Now for this half I definitely want to start on the inside and work my way out I'm more comfortable sewing from here out than I am from there in, so for that reason I'm gonna pivot the project back and notice how I just pivot this around I am able to do that because we left that seam open Again, if you want to have that very clear visual – Where's my quarter? Where am I starting? Where's my needle going down? – By all means use whatever tools you need to help you be successful in your sewing room

You know just because your friend maybe sews things differently than you do, or you take extra steps, you just do whatever works best for you So I'm going to pivot that around and the goal again will be that I keep this out of the way and I start this fabric is stacked right on top of my blue, which we can see that it is, I'm gonna put a pin in here and a couple pins along the way, and we'll just be sewing a nice quarter-inch seam all the way down So I'll use my needle down function this time and I'm not where I want to be Do you see how I went actually behind the line? I'm gonna come back up Hey maybe that moved just where it should be

It's always better for a machine if you use your – there we go it's exactly where I want to be – yes, some of my older machines I can definitely kind of hand-crank them On today's machines it's always best to use the needle down function Let the machine do it If it's not where you want, we track the needle and move the project versus hand- cranking, so I do want to mention that It is where I want it to be

Let's see if I can take two stitches forward and two stitches back this time like I planned last time One, two One, two And now here we go Alright, let's take our pins out and let's see how we did

I think we did a really good job So let's take that to our Pressing Mat Let's see what our seams want to do naturally I have always felt that – and there's definitely exceptions – usually a project tells you how it wants to be pressed just like we saw before, like over here when there were so many seams and it naturally wanted to go to the white; go with that! Looks to me like this is kind of wanting with all of these seams naturally wanting to press toward the whites, because it's simpler There's less resistance there

So we're gonna a hundred percent go with that and let's just flip that over and we'll press from this side But you will put in the other Settings Seams – oh, Setting Triangles – exactly the same So I'll go off-camera right now and when I come back we'll talk about how to square-up our project and finish up our table-topper So our top is completely put together with our Setting Triangles and now we're going to take it to the next step I just want to point out one thing the reason we have the extra white that we will trim away is because, going back to our 60 Degree Diamond Ruler, remember how I talked about in the little instruction booklet that comes with the ruler, they gave you the option of cutting to the six-and-a-half degree side Setting Triangle or that dashed line beneath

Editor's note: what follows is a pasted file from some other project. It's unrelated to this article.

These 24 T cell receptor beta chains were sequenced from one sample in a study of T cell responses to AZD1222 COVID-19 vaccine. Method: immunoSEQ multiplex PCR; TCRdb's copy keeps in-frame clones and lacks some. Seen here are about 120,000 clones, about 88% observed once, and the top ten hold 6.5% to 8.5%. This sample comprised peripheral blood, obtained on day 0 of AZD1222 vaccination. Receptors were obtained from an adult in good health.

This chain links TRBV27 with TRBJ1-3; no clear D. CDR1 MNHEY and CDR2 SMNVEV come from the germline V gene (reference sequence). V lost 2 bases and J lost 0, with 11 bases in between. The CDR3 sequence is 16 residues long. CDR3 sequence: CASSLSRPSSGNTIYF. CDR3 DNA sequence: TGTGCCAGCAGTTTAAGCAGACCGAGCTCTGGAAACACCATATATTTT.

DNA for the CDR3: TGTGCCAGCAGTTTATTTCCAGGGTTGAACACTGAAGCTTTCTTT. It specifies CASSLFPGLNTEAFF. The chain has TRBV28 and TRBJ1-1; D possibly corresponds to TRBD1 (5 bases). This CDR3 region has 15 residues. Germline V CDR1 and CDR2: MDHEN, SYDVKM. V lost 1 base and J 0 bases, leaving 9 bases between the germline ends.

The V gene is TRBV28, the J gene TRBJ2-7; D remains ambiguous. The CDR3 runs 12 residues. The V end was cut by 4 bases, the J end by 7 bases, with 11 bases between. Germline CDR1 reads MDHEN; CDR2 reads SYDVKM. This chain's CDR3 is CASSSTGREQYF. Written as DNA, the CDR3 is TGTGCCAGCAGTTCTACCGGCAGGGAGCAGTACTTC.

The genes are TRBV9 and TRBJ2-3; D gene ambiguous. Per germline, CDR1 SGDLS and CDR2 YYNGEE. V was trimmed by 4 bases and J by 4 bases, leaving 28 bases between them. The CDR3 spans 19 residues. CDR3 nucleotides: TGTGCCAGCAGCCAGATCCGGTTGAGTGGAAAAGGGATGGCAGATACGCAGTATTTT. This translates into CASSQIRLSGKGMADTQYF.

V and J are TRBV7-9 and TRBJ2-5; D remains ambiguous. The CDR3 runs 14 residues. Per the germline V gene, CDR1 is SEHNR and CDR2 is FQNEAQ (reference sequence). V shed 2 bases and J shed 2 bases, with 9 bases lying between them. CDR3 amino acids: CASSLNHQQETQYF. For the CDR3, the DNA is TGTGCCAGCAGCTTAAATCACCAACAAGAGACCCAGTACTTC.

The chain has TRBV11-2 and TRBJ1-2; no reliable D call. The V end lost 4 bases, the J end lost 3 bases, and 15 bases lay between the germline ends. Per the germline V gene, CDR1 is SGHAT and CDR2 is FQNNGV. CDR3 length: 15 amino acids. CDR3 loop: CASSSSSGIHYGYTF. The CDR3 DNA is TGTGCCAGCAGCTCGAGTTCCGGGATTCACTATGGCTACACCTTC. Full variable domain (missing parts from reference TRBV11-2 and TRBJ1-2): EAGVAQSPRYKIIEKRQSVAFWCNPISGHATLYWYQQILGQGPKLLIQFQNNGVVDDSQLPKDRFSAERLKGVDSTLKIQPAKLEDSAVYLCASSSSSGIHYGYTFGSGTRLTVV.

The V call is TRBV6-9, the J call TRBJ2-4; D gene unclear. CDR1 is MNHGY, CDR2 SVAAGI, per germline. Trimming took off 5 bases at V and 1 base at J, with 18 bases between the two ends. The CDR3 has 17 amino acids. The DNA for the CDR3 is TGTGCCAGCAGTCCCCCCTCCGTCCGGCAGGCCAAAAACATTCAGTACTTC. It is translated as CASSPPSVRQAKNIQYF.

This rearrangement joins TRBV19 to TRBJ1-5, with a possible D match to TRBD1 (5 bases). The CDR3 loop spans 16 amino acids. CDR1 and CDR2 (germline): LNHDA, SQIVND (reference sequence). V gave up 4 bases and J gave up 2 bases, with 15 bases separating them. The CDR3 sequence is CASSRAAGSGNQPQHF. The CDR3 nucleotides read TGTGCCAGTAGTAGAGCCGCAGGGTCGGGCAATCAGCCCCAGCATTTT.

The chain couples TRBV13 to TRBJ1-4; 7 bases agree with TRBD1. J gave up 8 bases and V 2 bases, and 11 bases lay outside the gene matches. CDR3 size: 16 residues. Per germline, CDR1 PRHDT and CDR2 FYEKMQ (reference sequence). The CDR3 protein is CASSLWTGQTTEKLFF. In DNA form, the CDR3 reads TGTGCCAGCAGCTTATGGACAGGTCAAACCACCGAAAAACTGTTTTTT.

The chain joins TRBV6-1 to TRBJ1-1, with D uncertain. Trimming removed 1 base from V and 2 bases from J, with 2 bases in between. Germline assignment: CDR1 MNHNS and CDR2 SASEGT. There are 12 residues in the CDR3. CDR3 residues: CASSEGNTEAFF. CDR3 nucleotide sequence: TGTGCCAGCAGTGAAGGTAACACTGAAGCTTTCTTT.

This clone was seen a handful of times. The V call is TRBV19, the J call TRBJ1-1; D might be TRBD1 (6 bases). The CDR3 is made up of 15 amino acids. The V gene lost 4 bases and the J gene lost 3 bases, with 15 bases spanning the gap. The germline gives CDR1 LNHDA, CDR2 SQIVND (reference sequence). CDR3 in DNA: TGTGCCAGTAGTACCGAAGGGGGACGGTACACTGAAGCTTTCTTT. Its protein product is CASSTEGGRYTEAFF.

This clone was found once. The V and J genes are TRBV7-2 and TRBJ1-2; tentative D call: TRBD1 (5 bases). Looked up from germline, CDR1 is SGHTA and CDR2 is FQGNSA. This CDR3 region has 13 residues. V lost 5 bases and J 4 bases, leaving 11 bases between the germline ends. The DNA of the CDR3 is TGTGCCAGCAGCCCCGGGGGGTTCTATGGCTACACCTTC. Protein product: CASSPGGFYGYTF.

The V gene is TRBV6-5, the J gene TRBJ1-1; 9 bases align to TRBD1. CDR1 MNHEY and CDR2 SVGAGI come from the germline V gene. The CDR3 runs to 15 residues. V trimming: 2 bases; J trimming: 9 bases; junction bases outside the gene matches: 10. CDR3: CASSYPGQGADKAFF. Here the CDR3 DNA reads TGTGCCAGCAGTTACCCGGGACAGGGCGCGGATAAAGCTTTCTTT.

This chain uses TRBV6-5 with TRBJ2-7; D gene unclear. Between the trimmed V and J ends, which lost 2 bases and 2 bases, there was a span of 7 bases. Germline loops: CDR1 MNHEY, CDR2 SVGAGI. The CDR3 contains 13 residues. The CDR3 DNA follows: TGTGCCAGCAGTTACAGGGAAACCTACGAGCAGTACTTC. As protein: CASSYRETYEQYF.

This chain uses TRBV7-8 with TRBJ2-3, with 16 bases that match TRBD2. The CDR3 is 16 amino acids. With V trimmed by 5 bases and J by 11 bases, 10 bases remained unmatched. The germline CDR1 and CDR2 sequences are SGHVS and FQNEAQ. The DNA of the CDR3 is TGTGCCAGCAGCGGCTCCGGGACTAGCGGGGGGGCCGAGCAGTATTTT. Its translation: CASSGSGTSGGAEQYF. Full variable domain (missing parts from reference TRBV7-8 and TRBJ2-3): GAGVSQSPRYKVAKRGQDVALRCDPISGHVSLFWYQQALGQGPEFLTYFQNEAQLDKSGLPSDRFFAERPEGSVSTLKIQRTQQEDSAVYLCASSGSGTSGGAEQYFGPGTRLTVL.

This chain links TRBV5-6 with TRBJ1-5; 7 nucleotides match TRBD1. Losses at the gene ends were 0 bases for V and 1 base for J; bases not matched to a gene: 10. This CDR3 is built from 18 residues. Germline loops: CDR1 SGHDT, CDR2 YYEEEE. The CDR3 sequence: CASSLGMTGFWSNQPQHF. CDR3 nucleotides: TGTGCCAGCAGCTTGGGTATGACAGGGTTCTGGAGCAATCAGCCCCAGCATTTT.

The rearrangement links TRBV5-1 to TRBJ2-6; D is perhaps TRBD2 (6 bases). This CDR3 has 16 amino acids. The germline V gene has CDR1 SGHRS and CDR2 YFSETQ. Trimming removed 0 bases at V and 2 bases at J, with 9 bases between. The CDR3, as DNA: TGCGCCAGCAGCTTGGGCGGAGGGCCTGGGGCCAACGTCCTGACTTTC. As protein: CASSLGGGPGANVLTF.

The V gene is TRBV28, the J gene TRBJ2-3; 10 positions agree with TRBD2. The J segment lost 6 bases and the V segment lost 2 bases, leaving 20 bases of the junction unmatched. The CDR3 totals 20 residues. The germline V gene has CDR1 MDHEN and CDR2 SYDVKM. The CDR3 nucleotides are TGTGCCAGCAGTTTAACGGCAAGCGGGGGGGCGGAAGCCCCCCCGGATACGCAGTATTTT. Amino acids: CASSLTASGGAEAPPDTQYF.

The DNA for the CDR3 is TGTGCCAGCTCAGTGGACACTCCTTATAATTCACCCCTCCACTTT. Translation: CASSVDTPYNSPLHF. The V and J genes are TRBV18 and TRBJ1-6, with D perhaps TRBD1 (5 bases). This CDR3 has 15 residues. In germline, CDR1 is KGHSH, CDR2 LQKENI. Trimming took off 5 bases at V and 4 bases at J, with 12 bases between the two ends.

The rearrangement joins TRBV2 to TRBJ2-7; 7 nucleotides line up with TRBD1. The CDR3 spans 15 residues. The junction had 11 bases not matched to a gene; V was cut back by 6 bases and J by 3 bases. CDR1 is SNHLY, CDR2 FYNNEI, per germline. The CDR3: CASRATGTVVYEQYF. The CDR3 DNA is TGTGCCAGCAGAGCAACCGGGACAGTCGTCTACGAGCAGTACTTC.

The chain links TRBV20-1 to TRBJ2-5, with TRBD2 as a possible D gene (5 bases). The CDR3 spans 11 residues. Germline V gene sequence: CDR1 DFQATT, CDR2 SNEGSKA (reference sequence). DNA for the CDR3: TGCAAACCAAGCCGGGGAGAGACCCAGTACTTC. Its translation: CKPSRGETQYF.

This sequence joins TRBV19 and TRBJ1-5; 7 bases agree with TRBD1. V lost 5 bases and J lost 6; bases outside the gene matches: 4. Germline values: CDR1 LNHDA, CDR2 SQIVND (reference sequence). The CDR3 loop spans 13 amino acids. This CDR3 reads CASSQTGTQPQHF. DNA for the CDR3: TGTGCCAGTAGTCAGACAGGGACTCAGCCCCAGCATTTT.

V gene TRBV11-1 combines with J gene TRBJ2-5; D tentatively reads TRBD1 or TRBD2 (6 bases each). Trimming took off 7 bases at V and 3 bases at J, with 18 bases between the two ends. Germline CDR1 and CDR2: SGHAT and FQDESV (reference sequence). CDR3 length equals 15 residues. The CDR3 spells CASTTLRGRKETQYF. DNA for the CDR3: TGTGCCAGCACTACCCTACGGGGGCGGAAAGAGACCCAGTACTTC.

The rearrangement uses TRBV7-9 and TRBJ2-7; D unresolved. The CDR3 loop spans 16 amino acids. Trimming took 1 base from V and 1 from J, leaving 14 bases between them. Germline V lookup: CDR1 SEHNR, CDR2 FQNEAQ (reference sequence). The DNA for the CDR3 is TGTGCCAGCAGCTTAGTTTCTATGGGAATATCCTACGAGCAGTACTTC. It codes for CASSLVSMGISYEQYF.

We went ahead and did the dashed line beneath which is why we have extra fabric to even trim away If you do decide to go with a six-and-a-half-inch side Setting Triangle mark, there would be nothing to trim away, and I always like to have a little bit of a margin and a fudge factor, I would call it, so that's why ours are beyond the points more than you would expect Now you could square this up at this point but I would recommend at this point putting batting on the back or Fusible Fleece as well as your backing, and quilting it We went ahead with the sample behind us and just stitched in the ditch and in all of these seams and we could do some fun quilting out there if you would choose Once that's completely quilted, then is when we would come in with our ruler because you're going to trim up everything anyway so it's a good time to actually wait and do it in the end, and measuring a quarter-inch out from those points, I'll just line up with my Creative Grids Ruler

I love that there's a nice strong dash line where I absolutely know that I am a quarter-inch away, and we'll just trim that up And you'll, of course, just rotate the project, and again I'll just demonstrate that again Setting my quarter-inch on that point and quarter-inch on this point, checking it twice, then go ahead and trim up the project all the way around all six sides and then you go ahead and bind the project So, isn't this ruler just incredible?! And again, this can work with a variety of strips of different widths, from 15, 2, 2

5, and beyond, so thank you for sharing part of your day with me I love showing you how to make the table topper and I'll see you for the project next time